A modified form of the phaseSCORE algorithm for DOA estimation uses both the solutions used above and the solutions used by the phaseSCORE signal extraction algorithm. The matrix E_{N} is defined as above, and in addition a matrix E_{S} is defined as containing the eigenvectors having nonnegligible eigenvalues:
E.sub.S =[w.sub.1 w.sub.2 . . . w.sub.d ] (26)
This signal subspace matrix is then used along with the null space matrix to form a different orthogonality measure P_{2} (θ), given by ##EQU9##
This new measure P_{2} (θ) is then searched for peaks as before. The new measure P_{2} (θ) is referred to as the ARMAlike orthogonality measure due to its similarity with the power spectral density of an autoregressivemoving moving average (ARMA) scalar time series. In contrast, the measure P_{1} (θ) is similar to the power spectral density of an autoregressive scalar time series. The new orthogonality measure (27) has the advantage that it better suppresses strong interference.
The apparatus of the present invention for solving the eigenvalue Eq. (22) is identical to the apparatus used in the phaseSCORE signal extraction algorithm, except that eigenvectors corresponding to only the negligible eigenvalues are needed if the first measure P_{1} (θ) is used.
Just as crossSCORE and phaseSCORE can be generalized by obtaining the reference signal vector r(t) as a filtered and frequencyshifted version of x(t) according to Eq. (18), so too can the phaseSCORE DOA estimation algorithm be generalized in an identical manner without affecting the mathematical form.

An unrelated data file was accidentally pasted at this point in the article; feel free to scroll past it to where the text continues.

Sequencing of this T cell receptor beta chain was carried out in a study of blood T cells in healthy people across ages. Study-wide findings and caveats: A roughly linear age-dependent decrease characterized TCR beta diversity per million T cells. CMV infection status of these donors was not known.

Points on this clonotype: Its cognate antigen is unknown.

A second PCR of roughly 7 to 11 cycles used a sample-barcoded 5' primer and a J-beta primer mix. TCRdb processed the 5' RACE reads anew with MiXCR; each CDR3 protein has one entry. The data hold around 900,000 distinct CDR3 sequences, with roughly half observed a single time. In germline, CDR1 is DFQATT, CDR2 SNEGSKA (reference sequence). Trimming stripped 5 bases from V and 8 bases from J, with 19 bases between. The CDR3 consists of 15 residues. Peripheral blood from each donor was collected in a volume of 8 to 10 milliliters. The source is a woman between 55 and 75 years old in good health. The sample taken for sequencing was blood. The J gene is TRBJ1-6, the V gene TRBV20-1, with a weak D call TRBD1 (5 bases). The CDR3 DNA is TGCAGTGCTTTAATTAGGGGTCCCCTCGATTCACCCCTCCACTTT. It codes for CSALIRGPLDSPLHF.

In summary, the method of the present invention referred to as the phaseSCORE DOA estimation algorithm is composed of the following steps:
1. Using an analog or digital measurement of the complex data x(t) from a set of sensor elements, compute the R_{xx} matrix using Eq. (9). This can be accomplished by updating R_{xx} after each new measurement of x(t).
2. Form r(t) from x(t) using Eq. (12) or (18), and compute R_{xr} using Eq. (11).
3. Solve Eq. (22) for all eigenvectors if using P_{2} (θ) or for the eigenvectors of the negligible eigenvalues if using P_{1} (θ); then form both matrices E_{S} and E_{N}, or form only E_{N}, respectively.
4. Search over all possible θ for the peaks in the function P_{1} (θ) in Eq. (25) or in the function P_{2} (θ) in Eq. (27); the resulting peak locations are the DOA estimates.
FIG. 7B depicts a phaseSCORE processor for direction of arrival ("DOA") estimation, including a mechanism for locating peaks, according to the present invention. The structure of this phaseSCORE processor for DOA estimation is similar to the structure of the phaseSCORE processor shown in FIG. 7A, except that FIG. 7B includes additional function blocks 712, 714 and 716. These additional function blocks perform a peak locating function.